JCC Fellows Reflect on The 39th Symposia

June 10, 2016
JCC Fellows cite The Symposia as one of the most valuable aspects of the Fellowship

Image caption: (left to right) JCC Fellows Breann Brown, Joseph Cotruvo, Christine Hagan and Manasi Bhate. Photo by Elenoe “Crew” Smith.

In early April, the JCC community gathered on the picturesque grounds of The Interlaken Inn at Lakeville, Connecticut to present research-in-progress and exchange ideas during The 39th Fellows Symposia.

“The most valuable aspect of the Symposium was the ability to communicate my research to a diverse audience representing many different areas of expertise,” said Breann Brown, JCC Fellow with Tania Baker, HHMI Investigator at MIT. “This is a skill that can be difficult to master, and the Symposium afforded me the opportunity to do so in a relaxed and cordial setting where ideas are easily exchanged.”

To help prepare their talks, each third year fellow was assigned a mentor from the Board of Scientific Advisors. “I had the pleasure of working with Angelika Amon, who was instrumental in formatting my presentation so that it would appeal to a broader audience,” said Brown, who studies substrate interactions mediated by the E. coli Lon protease to understand how this critical regulator degrades certain proteins during cellular stress. “Rarely do I have an opportunity to get feedback from a well-established investigator whose expertise is in a completely different field of research. I was able to meet with her multiple times to hone my presentation and I am certain this feedback was worthwhile.”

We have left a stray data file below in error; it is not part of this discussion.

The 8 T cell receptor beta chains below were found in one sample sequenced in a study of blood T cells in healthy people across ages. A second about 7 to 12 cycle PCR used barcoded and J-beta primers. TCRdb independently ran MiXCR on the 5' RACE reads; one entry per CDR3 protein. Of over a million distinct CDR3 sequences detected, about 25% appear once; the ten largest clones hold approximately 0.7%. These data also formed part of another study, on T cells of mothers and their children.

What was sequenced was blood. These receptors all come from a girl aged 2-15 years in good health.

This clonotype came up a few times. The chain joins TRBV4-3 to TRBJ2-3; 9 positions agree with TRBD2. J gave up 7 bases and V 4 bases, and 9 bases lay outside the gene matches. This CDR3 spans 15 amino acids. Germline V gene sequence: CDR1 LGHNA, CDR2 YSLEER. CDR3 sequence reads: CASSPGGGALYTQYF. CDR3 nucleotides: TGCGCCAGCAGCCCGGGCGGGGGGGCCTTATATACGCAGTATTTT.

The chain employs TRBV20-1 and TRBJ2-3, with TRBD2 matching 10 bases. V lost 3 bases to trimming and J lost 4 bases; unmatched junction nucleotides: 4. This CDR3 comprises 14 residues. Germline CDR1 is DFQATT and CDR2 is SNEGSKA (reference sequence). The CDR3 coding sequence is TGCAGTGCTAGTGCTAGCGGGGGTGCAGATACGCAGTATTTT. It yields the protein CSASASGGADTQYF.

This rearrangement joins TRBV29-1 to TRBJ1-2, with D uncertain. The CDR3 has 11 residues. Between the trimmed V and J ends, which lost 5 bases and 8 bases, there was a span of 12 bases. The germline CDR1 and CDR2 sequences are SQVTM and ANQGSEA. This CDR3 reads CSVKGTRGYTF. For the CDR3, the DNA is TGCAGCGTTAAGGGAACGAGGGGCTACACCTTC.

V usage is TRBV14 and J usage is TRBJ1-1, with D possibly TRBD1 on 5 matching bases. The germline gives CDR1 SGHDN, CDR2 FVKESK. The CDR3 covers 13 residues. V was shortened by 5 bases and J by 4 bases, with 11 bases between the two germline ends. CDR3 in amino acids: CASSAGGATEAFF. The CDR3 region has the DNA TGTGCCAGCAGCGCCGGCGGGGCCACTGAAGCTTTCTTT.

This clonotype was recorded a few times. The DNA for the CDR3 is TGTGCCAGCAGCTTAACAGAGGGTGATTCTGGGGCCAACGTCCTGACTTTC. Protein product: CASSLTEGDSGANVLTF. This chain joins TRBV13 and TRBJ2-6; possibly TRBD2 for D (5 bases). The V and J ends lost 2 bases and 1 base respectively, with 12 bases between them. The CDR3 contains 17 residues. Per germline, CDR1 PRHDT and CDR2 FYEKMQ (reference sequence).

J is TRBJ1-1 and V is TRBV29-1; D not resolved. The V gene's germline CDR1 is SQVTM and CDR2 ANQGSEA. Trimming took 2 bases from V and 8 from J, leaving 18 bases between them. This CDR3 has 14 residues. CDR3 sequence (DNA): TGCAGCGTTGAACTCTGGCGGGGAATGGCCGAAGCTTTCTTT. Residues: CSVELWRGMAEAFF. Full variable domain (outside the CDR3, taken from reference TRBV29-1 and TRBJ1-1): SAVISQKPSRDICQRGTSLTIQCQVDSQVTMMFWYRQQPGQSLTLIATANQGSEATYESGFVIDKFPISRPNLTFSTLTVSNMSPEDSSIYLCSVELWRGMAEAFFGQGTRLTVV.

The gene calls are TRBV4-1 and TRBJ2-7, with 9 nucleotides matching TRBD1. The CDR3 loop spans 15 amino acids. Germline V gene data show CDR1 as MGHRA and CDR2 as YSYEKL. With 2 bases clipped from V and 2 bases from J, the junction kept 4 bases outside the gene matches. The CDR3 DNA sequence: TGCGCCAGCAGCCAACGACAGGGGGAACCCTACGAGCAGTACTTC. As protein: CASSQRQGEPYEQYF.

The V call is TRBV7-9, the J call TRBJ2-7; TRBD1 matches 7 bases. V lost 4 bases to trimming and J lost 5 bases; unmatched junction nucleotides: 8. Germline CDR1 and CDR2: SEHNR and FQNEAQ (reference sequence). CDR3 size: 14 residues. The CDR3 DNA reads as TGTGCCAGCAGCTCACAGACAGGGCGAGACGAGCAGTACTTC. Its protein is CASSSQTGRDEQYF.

Elenoe “Crew” Smith, JCC Fellow with Stuart Orkin, HHMI Investigator at Boston Children’s Hospital, agreed that both the opportunity to present her research and discuss career planning were valuable. Her project aims to identify cellular mechanisms contributing to elevation of fetal hemoglobin levels, the most promising therapy for patients with sickle cell disease, and she most recently published her results in Nature.

“As a graduate student I was used to presenting at least eight times a year, but as a postdoc I give one talk a year,” Smith said, adding that she plans to publish her new results within the next year. “The talk gave me the opportunity to make a presentation for a more general scientific audience.”

Brown adds, “The smaller size of the JCC Symposium is great for communicating ideas, making connections, and garnering feedback about everything from research ideas to career advice. I particularly enjoyed discussing current career progress with the other 3rd year fellows, many of whom are currently interviewing for academic positions or soon will be. Due to the uncertainty and difficulties of the current academic job market, hearing about their experiences will be useful when I begin the process in the future.”